Brazilian Journal of Anesthesiology
Brazilian Journal of Anesthesiology
Clinical Research

Intraoperative clonidine to prevent postoperative emergence delirium following sevoflurane anesthesia in pediatric patients: a randomized clinical trial

Clonidina intraoperatória para prevenção de agitação pós-operatória em anestesia pediátrica com sevoflurano: ensaio clínico randomizado

Fernando A. Sousa-Júnior, Alex S.R. Souza, Luciana C. Lima, Ítalo G.M. Santos, Leonardo A.P. Menezes, Pedro A.P.L. Ratis, Tania C.M. Couceiro

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Introduction and objective
Emergence Delirium (ED), particularly in children, is characterized by mental confusion, irritability, disorientation, and inconsolable crying. ED prolongs the time required in the Post-Anesthesia Care Unit (PACU) and increases concern and anxiety in parents. The present study aimed to determine the effectiveness and safety of low-dose clonidine in preventing ED in children receiving sevoflurane anesthesia for tonsillectomy/adenotonsillectomy.

A randomized, double-blind clinical trial was conducted between November 2013 and January 2014. Sixty-two children aged 2–12 years, scheduled to undergo tonsillectomy/adenotonsillectomy and classified as American Society of Anesthesiologists (ASA) physical status I/II were included, with 29 being randomized to receive 1 μ clonidine intravenously, and 33 allocated to a control group that received no clonidine. Anesthesia was induced and maintained with sevoflurane. Children with altered state of consciousness, neurological deficit, history of allergy to dipyrone, or receiving other drugs such as preanesthetic agents were excluded from the study. The primary outcome was the presence of ED in the initial 20 minutes in the PACU according to the Pediatric Anesthesia Emergence Delirium (PAED) scale. The Chi-Square test and Fisher’s two-tailed exact test were used for statistical analysis, as applicable. Significance level was set at 5%, and Risk Ratios (RR) and their 95% Confidence Intervals (95% CI) were calculated.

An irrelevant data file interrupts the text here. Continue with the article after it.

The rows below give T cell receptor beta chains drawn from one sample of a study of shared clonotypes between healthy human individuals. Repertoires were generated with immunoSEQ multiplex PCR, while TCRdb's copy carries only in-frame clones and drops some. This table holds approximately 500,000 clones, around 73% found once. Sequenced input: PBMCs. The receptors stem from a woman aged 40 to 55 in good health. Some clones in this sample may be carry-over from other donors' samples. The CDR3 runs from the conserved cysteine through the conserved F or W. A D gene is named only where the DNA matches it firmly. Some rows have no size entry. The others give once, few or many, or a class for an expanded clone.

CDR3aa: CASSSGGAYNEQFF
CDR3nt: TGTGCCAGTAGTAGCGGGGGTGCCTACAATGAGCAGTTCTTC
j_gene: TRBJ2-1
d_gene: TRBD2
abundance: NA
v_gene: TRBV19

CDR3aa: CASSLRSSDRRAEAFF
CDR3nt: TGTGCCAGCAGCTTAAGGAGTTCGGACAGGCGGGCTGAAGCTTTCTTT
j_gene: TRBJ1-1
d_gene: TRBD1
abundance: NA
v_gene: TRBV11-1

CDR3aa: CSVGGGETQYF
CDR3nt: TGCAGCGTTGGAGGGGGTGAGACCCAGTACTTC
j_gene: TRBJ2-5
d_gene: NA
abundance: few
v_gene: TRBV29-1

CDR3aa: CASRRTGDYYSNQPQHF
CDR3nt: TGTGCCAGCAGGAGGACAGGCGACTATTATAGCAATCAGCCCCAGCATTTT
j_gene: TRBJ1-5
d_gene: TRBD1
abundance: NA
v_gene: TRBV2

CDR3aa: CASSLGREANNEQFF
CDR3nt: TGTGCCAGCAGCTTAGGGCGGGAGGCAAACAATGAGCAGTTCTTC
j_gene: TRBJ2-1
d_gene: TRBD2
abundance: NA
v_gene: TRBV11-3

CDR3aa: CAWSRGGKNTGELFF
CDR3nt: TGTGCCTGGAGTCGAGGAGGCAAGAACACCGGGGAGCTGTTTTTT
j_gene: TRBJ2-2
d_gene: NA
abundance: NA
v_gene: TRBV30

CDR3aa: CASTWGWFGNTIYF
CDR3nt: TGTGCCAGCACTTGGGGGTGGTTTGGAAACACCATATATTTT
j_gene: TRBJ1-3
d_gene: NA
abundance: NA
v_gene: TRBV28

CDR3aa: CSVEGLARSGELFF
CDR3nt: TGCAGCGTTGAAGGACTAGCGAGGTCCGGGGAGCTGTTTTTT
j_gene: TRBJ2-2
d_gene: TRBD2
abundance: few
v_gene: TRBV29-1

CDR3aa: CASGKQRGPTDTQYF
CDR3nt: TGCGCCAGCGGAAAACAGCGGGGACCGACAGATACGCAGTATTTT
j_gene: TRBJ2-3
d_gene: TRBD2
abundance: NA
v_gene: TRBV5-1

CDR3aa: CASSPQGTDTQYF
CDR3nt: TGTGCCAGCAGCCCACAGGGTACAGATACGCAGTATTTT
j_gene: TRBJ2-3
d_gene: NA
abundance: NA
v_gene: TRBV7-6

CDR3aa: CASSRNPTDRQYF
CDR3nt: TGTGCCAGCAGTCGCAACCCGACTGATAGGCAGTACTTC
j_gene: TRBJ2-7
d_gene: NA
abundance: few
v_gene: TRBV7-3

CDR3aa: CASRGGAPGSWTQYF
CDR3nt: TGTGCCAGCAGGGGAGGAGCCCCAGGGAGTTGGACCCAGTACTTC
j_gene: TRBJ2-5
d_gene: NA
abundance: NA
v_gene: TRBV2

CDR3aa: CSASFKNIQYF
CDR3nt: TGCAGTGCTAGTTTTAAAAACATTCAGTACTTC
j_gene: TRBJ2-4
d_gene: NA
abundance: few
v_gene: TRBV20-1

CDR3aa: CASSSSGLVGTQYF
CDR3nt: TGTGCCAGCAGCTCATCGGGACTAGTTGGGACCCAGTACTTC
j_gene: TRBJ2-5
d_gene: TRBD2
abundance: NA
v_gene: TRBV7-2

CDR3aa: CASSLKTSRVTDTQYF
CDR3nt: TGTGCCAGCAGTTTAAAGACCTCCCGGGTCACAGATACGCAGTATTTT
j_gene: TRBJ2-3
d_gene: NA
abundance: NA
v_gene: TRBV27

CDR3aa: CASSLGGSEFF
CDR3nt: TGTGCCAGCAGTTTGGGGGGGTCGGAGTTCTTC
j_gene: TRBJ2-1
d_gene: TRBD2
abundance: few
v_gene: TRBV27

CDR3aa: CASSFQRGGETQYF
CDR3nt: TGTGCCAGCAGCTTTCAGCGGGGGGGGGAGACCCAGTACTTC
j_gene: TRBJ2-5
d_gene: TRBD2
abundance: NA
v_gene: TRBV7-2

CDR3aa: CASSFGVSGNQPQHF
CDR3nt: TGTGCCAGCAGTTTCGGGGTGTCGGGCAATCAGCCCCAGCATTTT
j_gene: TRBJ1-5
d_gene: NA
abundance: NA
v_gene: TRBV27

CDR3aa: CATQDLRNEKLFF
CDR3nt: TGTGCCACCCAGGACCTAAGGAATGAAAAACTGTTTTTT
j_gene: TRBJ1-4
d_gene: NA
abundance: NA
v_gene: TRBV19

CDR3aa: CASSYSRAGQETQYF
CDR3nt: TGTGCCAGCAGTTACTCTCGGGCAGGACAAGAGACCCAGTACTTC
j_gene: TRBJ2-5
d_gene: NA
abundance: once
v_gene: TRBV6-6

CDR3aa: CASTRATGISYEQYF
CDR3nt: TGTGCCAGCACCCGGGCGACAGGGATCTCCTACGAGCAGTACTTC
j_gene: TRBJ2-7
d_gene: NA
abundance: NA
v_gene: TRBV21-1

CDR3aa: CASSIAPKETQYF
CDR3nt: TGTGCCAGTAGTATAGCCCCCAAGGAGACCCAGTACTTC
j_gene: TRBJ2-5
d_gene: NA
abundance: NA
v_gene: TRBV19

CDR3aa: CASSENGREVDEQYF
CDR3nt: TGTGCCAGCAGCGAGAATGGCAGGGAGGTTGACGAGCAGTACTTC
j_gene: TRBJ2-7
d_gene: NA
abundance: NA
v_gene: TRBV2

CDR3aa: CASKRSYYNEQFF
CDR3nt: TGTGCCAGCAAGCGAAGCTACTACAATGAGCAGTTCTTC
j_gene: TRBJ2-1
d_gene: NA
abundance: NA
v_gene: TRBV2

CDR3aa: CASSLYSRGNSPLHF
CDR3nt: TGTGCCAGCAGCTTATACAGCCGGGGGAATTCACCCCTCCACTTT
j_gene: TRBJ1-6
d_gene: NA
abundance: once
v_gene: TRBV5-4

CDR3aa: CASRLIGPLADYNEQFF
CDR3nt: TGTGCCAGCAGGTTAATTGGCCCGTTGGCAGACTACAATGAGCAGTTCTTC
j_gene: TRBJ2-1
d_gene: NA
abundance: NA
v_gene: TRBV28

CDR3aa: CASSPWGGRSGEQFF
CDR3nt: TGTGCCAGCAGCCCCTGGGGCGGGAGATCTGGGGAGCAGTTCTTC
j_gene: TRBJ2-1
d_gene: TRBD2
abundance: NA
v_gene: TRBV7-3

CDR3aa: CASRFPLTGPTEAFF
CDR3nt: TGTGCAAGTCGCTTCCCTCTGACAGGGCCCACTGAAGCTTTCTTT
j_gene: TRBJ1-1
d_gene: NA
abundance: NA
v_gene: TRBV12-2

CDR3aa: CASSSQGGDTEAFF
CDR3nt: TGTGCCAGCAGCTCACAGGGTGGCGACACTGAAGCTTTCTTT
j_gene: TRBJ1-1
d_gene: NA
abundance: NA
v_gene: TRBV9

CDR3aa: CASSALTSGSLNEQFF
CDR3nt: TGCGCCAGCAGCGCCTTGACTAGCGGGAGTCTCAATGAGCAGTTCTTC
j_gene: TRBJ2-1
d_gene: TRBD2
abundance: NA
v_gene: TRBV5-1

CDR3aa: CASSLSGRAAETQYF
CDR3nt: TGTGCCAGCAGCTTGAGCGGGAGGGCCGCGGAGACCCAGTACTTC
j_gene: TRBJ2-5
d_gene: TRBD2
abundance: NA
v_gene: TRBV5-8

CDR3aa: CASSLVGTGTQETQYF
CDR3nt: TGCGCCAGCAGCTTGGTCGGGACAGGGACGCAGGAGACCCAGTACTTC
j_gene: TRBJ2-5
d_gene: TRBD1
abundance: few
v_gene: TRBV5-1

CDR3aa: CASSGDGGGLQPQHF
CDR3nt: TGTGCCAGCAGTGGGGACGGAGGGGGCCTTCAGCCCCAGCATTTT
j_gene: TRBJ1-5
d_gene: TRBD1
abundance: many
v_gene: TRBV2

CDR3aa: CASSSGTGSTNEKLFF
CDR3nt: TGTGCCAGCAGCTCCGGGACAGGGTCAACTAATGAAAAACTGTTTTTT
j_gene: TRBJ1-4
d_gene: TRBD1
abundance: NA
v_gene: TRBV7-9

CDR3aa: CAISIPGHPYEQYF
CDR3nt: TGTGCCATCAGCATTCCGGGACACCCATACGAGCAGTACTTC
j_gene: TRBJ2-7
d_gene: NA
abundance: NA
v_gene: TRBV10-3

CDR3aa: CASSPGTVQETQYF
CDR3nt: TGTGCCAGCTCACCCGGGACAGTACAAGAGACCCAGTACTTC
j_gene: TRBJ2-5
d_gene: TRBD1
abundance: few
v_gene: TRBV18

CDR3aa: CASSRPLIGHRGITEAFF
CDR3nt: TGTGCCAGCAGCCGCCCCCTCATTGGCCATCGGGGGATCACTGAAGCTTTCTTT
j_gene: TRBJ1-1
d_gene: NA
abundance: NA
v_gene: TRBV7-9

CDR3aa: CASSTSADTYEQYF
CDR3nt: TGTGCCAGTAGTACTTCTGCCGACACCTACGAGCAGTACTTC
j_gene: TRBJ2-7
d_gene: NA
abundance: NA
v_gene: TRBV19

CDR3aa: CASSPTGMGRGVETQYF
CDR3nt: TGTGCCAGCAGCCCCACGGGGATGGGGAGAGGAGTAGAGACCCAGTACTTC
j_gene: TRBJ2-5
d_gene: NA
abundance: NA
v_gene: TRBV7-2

The frequency of ED was significantly decreased in the group of children who received clonidine (17.2% vs. 57.6%; RR = 0.30; 95% CI 0.13–0.70; p =  0.001). There was no difference between groups with respect to the frequency of postoperative self-harm (falls and bruises), dislodged catheters, and for most of the other adverse events evaluated.

The use of 1 μ intravenous clonidine during anesthesia induction can effectively reduce the incidence of ED in children undergoing elective tonsillectomy/adenotonsillectomy under general inhalation anesthesia with sevoflurane.


lonidine;  Tonsillectomy;  Psychomotor agitation;  Emergence delirium;  Children;  Anesthesia


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